If a trucker is found guilty of negligence in a court of law, the insurance carrier that he (or his employer) pays every month has in place an agreement with him that they will pay for the damages his careless actions have caused. But they have ZERO obligation to do so absent a jury telling them that they must. So, the answer to the question of, "Why don't trucking companies whose drivers cause an accident automatically have to pay for funeral expenses?" is simply that they have no legal obligation to do so until the matter has been adjudicated (heard by a court and jury and a decision rendered). Are there some trucking company insurers who are willing to pay for things even though they have no obligation to do so? Sure, anything's possible. Is that typical? Not at all.
The bottom line here is that the notion that an insurance carrier has to pay for funeral expenses or anything else is wrong; there is no legal basis for this myth. The insurance carrier's liability only becomes real when a jury says that it is real or when a lawyer convinces them that it will inevitably become real at mediation. Treating any aspect of a truck accident case as if the bad guys are obligated to do anything is a bad strategy because it misinterprets the most basic underlying concept of personal injury and wrongful death law.
What You can Expect from the Insurance Company
As opposed to regular car accident scenarios that deal with a much small dollar figure, trucking companies are required to carry major insurance policies that can be worth millions, and their insurer is all too willing to fight to defend their policy. This is true in injury or fatality truck accident cases. But you can expect them to fight even harder for claims that would cost their company and their clients handsomely.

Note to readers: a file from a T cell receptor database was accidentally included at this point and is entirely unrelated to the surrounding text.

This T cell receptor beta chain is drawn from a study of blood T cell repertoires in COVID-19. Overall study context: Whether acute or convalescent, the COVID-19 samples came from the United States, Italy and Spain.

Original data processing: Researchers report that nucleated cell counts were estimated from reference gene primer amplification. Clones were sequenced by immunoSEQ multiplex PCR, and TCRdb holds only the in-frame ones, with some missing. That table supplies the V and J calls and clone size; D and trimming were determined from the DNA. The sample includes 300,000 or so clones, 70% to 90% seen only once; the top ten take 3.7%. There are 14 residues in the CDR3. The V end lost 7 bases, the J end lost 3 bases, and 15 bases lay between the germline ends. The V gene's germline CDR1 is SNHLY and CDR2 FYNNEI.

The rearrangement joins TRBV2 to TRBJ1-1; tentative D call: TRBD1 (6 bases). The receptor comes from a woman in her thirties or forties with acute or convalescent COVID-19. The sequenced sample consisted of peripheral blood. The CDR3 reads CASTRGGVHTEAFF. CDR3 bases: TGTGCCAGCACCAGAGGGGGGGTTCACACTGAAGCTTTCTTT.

The insurance carrier and the trucking company are both going to put up quite a fight when it comes to accepting liability for a fatal accident. The main two ways you'll see resistance in these cases are:
- Arguing who is at fault - The trucking company has a lot to lose, so you better believe they will put up a fight to shift the liability for a collision elsewhere. If they can shift blame onto another party or to no one in particular by blaming you, a mystery car, road conditions, etc., it could potentially save them a lot of money.
- Attacking the character of your deceased loved one and/or your family - All too often we see trucking companies attempt to dig up dirt on the victim, or their family members, with the hope that if the jury thinks the victim is a bad person, or the beneficiaries of the case aren't nice people, they won't want to award as much money. Our job as attorneys is to keep this from being successful. The reason trucking companies often employ this ugly tactic is because the value of a wrongful death case is tied to the suffering that the surviving family members feel. If they can paint a picture of a sour relationship between the deceased and their relatives, then most juries would conclude that, despite the death, the family isn't that torn up about losing someone who they clearly didn't care for that much.
Again, our truck accident attorneys know what to expect from insurance carriers and how to keep them from damaging your case, and we've successfully overcome their attempts to evade responsibility hundreds of times.
Call Grossman Law Offices
Grossman Law Offices has over 25 years of experience successfully litigating fatal truck accident cases. To find out how our attorneys can help you hold a trucking company accountable for the loss of your loved one, call (855) 326-0000 today.